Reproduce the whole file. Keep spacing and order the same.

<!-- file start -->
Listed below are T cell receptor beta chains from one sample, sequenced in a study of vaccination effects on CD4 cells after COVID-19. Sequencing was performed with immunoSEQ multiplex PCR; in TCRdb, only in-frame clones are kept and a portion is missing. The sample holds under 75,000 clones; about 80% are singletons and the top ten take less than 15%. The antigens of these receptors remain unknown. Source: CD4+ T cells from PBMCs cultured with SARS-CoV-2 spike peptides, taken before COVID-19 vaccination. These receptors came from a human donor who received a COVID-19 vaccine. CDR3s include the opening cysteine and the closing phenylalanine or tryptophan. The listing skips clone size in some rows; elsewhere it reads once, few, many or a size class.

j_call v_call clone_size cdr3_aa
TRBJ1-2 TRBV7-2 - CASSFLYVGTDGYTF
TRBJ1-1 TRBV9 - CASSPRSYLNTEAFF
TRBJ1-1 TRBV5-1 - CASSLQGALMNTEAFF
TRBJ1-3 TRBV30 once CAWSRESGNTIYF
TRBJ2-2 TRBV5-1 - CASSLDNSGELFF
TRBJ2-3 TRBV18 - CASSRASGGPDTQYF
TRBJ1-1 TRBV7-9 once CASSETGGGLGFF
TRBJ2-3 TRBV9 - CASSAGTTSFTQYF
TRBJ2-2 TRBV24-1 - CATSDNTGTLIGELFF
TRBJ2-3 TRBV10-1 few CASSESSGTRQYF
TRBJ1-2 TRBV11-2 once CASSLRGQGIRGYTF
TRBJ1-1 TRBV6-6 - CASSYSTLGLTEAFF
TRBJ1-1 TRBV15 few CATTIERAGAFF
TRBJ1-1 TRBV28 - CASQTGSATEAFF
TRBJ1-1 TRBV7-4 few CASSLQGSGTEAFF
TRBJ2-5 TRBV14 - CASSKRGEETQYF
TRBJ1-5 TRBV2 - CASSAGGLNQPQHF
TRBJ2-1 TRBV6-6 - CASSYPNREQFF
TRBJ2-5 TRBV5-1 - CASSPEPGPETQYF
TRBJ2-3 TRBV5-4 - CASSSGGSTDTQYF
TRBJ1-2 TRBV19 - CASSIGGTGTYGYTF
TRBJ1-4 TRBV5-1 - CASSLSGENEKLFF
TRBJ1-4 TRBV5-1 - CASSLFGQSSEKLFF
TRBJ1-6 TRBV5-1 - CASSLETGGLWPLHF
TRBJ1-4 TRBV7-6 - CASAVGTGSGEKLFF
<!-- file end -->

Listed below are T cell receptor beta chains from one sample, sequenced in a study of vaccination effects on CD4 cells after COVID-19. Sequencing was performed with immunoSEQ multiplex PCR; in TCRdb, only in-frame clones are kept and a portion is missing. The sample holds under 75,000 clones; about 80% are singletons and the top ten take less than 15%. The antigens of these receptors remain unknown. Source: CD4+ T cells from PBMCs cultured with SARS-CoV-2 spike peptides, taken before COVID-19 vaccination. These receptors came from a human donor who received a COVID-19 vaccine. CDR3s include the opening cysteine and the closing phenylalanine or tryptophan. The listing skips clone size in some rows; elsewhere it reads once, few, many or a size class.

j_call v_call clone_size cdr3_aa
TRBJ1-2 TRBV7-2 - CASSFLYVGTDGYTF
TRBJ1-1 TRBV9 - CASSPRSYLNTEAFF
TRBJ1-1 TRBV5-1 - CASSLQGALMNTEAFF
TRBJ1-3 TRBV30 once CAWSRESGNTIYF
TRBJ2-2 TRBV5-1 - CASSLDNSGELFF
TRBJ2-3 TRBV18 - CASSRASGGPDTQYF
TRBJ1-1 TRBV7-9 once CASSETGGGLGFF
TRBJ2-3 TRBV9 - CASSAGTTSFTQYF
TRBJ2-2 TRBV24-1 - CATSDNTGTLIGELFF
TRBJ2-3 TRBV10-1 few CASSESSGTRQYF
TRBJ1-2 TRBV11-2 once CASSLRGQGIRGYTF
TRBJ1-1 TRBV6-6 - CASSYSTLGLTEAFF
TRBJ1-1 TRBV15 few CATTIERAGAFF
TRBJ1-1 TRBV28 - CASQTGSATEAFF
TRBJ1-1 TRBV7-4 few CASSLQGSGTEAFF
TRBJ2-5 TRBV14 - CASSKRGEETQYF
TRBJ1-5 TRBV2 - CASSAGGLNQPQHF
TRBJ2-1 TRBV6-6 - CASSYPNREQFF
TRBJ2-5 TRBV5-1 - CASSPEPGPETQYF
TRBJ2-3 TRBV5-4 - CASSSGGSTDTQYF
TRBJ1-2 TRBV19 - CASSIGGTGTYGYTF
TRBJ1-4 TRBV5-1 - CASSLSGENEKLFF
TRBJ1-4 TRBV5-1 - CASSLFGQSSEKLFF
TRBJ1-6 TRBV5-1 - CASSLETGGLWPLHF
TRBJ1-4 TRBV7-6 - CASAVGTGSGEKLFF